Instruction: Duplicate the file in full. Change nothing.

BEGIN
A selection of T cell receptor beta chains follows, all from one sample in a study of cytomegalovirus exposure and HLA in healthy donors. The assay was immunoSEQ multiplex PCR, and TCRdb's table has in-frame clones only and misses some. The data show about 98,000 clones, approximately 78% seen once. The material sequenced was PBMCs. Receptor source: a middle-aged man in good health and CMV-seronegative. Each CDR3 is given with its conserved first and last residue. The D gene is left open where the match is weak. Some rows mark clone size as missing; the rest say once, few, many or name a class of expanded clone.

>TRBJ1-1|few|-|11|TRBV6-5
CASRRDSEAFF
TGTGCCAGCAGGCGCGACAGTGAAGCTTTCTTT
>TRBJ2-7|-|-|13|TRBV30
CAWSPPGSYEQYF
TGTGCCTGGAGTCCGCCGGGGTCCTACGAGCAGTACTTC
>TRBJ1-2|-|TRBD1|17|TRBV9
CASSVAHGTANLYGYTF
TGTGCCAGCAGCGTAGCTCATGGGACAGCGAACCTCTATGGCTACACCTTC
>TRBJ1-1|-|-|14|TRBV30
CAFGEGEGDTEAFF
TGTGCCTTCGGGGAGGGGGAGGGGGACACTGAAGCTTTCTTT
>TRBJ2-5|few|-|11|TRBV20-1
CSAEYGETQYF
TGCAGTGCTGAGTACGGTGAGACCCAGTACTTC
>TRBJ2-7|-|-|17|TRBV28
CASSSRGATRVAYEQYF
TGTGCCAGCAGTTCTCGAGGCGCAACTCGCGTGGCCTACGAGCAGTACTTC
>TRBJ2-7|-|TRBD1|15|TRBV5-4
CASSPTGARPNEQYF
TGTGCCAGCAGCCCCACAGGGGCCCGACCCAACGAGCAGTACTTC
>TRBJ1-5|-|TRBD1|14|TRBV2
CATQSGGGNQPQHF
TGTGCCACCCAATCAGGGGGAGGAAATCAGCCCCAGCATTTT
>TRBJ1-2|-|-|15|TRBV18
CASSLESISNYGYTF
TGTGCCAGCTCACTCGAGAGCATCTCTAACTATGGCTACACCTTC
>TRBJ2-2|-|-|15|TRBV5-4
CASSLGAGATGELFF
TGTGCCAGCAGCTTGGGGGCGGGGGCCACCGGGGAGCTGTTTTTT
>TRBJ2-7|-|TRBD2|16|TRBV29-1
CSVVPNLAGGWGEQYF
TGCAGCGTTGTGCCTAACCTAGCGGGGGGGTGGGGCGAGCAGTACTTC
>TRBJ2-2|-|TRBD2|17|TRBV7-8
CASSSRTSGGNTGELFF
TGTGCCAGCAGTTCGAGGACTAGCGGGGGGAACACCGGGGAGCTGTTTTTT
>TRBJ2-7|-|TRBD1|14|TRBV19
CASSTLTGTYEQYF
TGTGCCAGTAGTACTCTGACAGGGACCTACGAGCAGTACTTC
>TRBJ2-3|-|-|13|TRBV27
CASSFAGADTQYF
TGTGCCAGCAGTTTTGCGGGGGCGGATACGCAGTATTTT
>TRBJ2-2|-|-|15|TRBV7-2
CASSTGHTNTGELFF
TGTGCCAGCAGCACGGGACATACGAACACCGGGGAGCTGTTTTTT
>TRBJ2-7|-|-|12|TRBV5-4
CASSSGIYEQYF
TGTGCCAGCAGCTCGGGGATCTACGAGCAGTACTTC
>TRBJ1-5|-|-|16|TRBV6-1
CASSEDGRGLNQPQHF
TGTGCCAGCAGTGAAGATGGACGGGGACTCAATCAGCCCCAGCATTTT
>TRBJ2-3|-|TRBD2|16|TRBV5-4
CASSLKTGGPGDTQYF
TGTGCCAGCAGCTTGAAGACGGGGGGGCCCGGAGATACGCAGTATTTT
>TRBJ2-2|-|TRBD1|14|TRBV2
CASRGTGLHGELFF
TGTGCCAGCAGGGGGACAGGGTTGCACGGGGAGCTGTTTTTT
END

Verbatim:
A selection of T cell receptor beta chains follows, all from one sample in a study of cytomegalovirus exposure and HLA in healthy donors. The assay was immunoSEQ multiplex PCR, and TCRdb's table has in-frame clones only and misses some. The data show about 98,000 clones, approximately 78% seen once. The material sequenced was PBMCs. Receptor source: a middle-aged man in good health and CMV-seronegative. Each CDR3 is given with its conserved first and last residue. The D gene is left open where the match is weak. Some rows mark clone size as missing; the rest say once, few, many or name a class of expanded clone.

>TRBJ1-1|few|-|11|TRBV6-5
CASRRDSEAFF
TGTGCCAGCAGGCGCGACAGTGAAGCTTTCTTT
>TRBJ2-7|-|-|13|TRBV30
CAWSPPGSYEQYF
TGTGCCTGGAGTCCGCCGGGGTCCTACGAGCAGTACTTC
>TRBJ1-2|-|TRBD1|17|TRBV9
CASSVAHGTANLYGYTF
TGTGCCAGCAGCGTAGCTCATGGGACAGCGAACCTCTATGGCTACACCTTC
>TRBJ1-1|-|-|14|TRBV30
CAFGEGEGDTEAFF
TGTGCCTTCGGGGAGGGGGAGGGGGACACTGAAGCTTTCTTT
>TRBJ2-5|few|-|11|TRBV20-1
CSAEYGETQYF
TGCAGTGCTGAGTACGGTGAGACCCAGTACTTC
>TRBJ2-7|-|-|17|TRBV28
CASSSRGATRVAYEQYF
TGTGCCAGCAGTTCTCGAGGCGCAACTCGCGTGGCCTACGAGCAGTACTTC
>TRBJ2-7|-|TRBD1|15|TRBV5-4
CASSPTGARPNEQYF
TGTGCCAGCAGCCCCACAGGGGCCCGACCCAACGAGCAGTACTTC
>TRBJ1-5|-|TRBD1|14|TRBV2
CATQSGGGNQPQHF
TGTGCCACCCAATCAGGGGGAGGAAATCAGCCCCAGCATTTT
>TRBJ1-2|-|-|15|TRBV18
CASSLESISNYGYTF
TGTGCCAGCTCACTCGAGAGCATCTCTAACTATGGCTACACCTTC
>TRBJ2-2|-|-|15|TRBV5-4
CASSLGAGATGELFF
TGTGCCAGCAGCTTGGGGGCGGGGGCCACCGGGGAGCTGTTTTTT
>TRBJ2-7|-|TRBD2|16|TRBV29-1
CSVVPNLAGGWGEQYF
TGCAGCGTTGTGCCTAACCTAGCGGGGGGGTGGGGCGAGCAGTACTTC
>TRBJ2-2|-|TRBD2|17|TRBV7-8
CASSSRTSGGNTGELFF
TGTGCCAGCAGTTCGAGGACTAGCGGGGGGAACACCGGGGAGCTGTTTTTT
>TRBJ2-7|-|TRBD1|14|TRBV19
CASSTLTGTYEQYF
TGTGCCAGTAGTACTCTGACAGGGACCTACGAGCAGTACTTC
>TRBJ2-3|-|-|13|TRBV27
CASSFAGADTQYF
TGTGCCAGCAGTTTTGCGGGGGCGGATACGCAGTATTTT
>TRBJ2-2|-|-|15|TRBV7-2
CASSTGHTNTGELFF
TGTGCCAGCAGCACGGGACATACGAACACCGGGGAGCTGTTTTTT
>TRBJ2-7|-|-|12|TRBV5-4
CASSSGIYEQYF
TGTGCCAGCAGCTCGGGGATCTACGAGCAGTACTTC
>TRBJ1-5|-|-|16|TRBV6-1
CASSEDGRGLNQPQHF
TGTGCCAGCAGTGAAGATGGACGGGGACTCAATCAGCCCCAGCATTTT
>TRBJ2-3|-|TRBD2|16|TRBV5-4
CASSLKTGGPGDTQYF
TGTGCCAGCAGCTTGAAGACGGGGGGGCCCGGAGATACGCAGTATTTT
>TRBJ2-2|-|TRBD1|14|TRBV2
CASRGTGLHGELFF
TGTGCCAGCAGGGGGACAGGGTTGCACGGGGAGCTGTTTTTT